but that is not enough. for many, neither iran nor amica are welcome. >> i sent a message to u.s. and iran -- we wish iraqis ruled by neither east nor west. want iraq to be ruled by aqis. quenti changing was coming to iraq, but the killing of qasem soleimani on iraqi soil means it may come sooner. ewithugh trouble on their patience with america and iran. quentin somerville, bbc news, baghdad. nada: the fbi has arrested three suspected members of a neo-na hate group who planted to travel to a pro-gun rally in virginia on mday. one was a canadian army reservist was fired in august over tieso t hate groups and has been suspected missing since. it comes as virainia governor hortham declared a state of emergency in the city of richmond ahead of the rally. speaking to our
porter covering--a reporter covering eremism for vice news. thank you so much for joining us. based on your reporting about this neo-nazi terror network called the base, how large is and how much of threat does it close to public safy? >>ow we t is one of these international committee creasing lincoln national far right popped up in th last few years. it is hard to know how many members they have, but they ascribe to a very violent ideology. tit is clear th ones who were arrested this week have been on the fbi's radar for some time hit nada: those three, why were they specifically targeting virginia? you playeplanned to go to the ry on monday. are you concerned it could be a repeat of the violence we saw in charlottesville? >> they had discussed according to the court documents that they seem to have been discussing
going to virginia. they were found with a huge ammunition an improvised weapons. this had been sort of the that abole had been worrie the last few wks. what started as a run-of-the-mill r pro-ghts rally hasurned into something a bit more sinister in the past few weeks, with more extremist way to talk aboutheir own as a ideology and what they describe as a coming boogalooic, is the word they used to referred to a civil war. it is not clear how many more extreme i factions plan on attending. whats clear is the army militias who will be there-- armed militias who will be there, and mary were in chttesville a couple years ago. it is clear that the governor does not want aha repeat t violence and the city doesn't want it, either.
nada: why do you think these extremist groups are becoling more edened? tess: that is the million-dollar question. certainly after charlottesville, the movement becama lot more diffuse, whereas there are some this kind of public discussionut of pay anymore-- of hate anymore and try to go mainst there are others who became more isolated, more angry, more volatile. those are the groups like the base or other groups who are sing a very big set to t public. --threat to the public. nada: we have seen the fbi will and security be criticized for not confronting these groups fast eugh. what are some of the challenges they face? tess:th i think one obiggest challenges is the fact that there is no domestic terrorism law. to be designated as a terrorist
niortion, mainly you have to be a foreign group. these groups are increasingly international, and there has been sompressure from some members of congress to start designating some of these far-right networks as terrori groups so that they -- that will give the fbi more tools to go after tm before they have commitd an attack. at the moment, as it stands, they are left having to get g tm charges, drug charges, to before they can d anything. nada: thank you so much for your insight. tess: thank you for having m nada. da: moving on, the colombian rnment says it is going restart aerial spraying coca leaves in order to ruce the amount of cocaine made in the country. most of theis world's cocain produced in colombia and recor amounts of the drug are being made, part of the reason cocaine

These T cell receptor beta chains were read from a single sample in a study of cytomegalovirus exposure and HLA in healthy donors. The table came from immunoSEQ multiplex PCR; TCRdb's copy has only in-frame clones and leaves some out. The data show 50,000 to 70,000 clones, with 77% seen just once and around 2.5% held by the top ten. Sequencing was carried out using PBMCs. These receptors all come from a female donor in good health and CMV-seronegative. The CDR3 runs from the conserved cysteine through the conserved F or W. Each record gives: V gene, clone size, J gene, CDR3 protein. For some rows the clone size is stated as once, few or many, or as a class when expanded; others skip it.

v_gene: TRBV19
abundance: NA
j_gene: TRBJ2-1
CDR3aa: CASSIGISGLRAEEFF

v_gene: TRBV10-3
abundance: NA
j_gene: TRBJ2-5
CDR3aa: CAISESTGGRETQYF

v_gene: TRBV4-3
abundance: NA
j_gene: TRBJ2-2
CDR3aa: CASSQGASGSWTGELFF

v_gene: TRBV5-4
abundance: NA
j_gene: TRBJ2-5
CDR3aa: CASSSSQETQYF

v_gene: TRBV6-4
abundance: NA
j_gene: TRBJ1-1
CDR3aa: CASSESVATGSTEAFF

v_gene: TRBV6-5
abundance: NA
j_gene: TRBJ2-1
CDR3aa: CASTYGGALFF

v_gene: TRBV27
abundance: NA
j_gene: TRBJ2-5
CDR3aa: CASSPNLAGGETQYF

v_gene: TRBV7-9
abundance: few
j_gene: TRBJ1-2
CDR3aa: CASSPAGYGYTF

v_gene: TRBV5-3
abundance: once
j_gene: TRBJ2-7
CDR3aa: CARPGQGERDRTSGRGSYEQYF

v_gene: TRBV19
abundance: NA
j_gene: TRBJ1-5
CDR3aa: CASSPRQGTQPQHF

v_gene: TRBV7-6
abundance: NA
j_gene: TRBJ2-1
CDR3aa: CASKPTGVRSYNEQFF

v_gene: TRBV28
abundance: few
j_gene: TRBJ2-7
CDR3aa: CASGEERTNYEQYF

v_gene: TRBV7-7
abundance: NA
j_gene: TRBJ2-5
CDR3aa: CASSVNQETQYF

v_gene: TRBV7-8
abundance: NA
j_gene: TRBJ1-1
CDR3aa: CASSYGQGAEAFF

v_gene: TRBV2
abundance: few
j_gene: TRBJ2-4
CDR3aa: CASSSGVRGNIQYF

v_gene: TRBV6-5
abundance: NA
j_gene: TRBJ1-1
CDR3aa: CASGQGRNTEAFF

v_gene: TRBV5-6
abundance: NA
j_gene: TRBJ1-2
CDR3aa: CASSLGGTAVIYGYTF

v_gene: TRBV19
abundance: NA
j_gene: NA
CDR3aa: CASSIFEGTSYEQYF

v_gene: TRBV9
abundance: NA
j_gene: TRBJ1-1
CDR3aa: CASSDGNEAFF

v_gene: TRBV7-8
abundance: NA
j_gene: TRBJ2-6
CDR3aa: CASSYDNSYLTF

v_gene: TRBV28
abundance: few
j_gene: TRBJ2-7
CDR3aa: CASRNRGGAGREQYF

is w country.lable in this our social affairs correspondent michael buchanan traveled to colombia to find out what is behind the surge in production. michael: in the middle of the andes, ibd for sdiers from the cocaine trade, the farmers. you?ld are michael: every two months, they harvest their crop of coca leaves. they add a fridayig n of toxins-- add aty varf toxins. the whole process creates this valuable paste that the narg s are willin kill for. colombia's indigenous groups are under attack, murdereto rid
communities of terminal gangs -- criminal gangs. one of over 50 member of people killed last year, assassinated in front of hisif michael: colombia is producing moreef cocaine than ever be. aeace deal ended the world's longest-running civil war, but the agreement allowed narcotrafficke to exte control of the cocaine trade. one smoker told me how easy it is to export the drug.
michael: thegg sr often hides the drug amid the vast consignments h of bananas th oversees. he says he sends at least six tonsf caine to europe annually. how many of those shipments would you expect to reach europe? michael: the producers and consumers of cocaine rely on each other, but rarely meet. iron ridge for the cocars far to speak to lewis--iran arrange for the coca fmers to speak to wis. never take cocaine yourselves? >> you feel auzz, a rush, uplifted?
afterwards you feel terrible. michael: the farmer's advice turned to lewis off coe. many more are turning to the drug, creating problems for colombia and the u.k. michael buchanan, bbc news, colombia. nada:lo let' at some other news. the life of democratic presidential hopeful andrew yang says she was sexually assaulted by her gynecologist ce was pregnant with their first child. evelyn yang accuse robert hayden of assaulting her at his new york practice in 2012. she isne of 32 women suing him and the university working practice. she denies the allegati will ukraine'ste prime minis staking in his job despite a the president being published online for the he offered to step down, apparently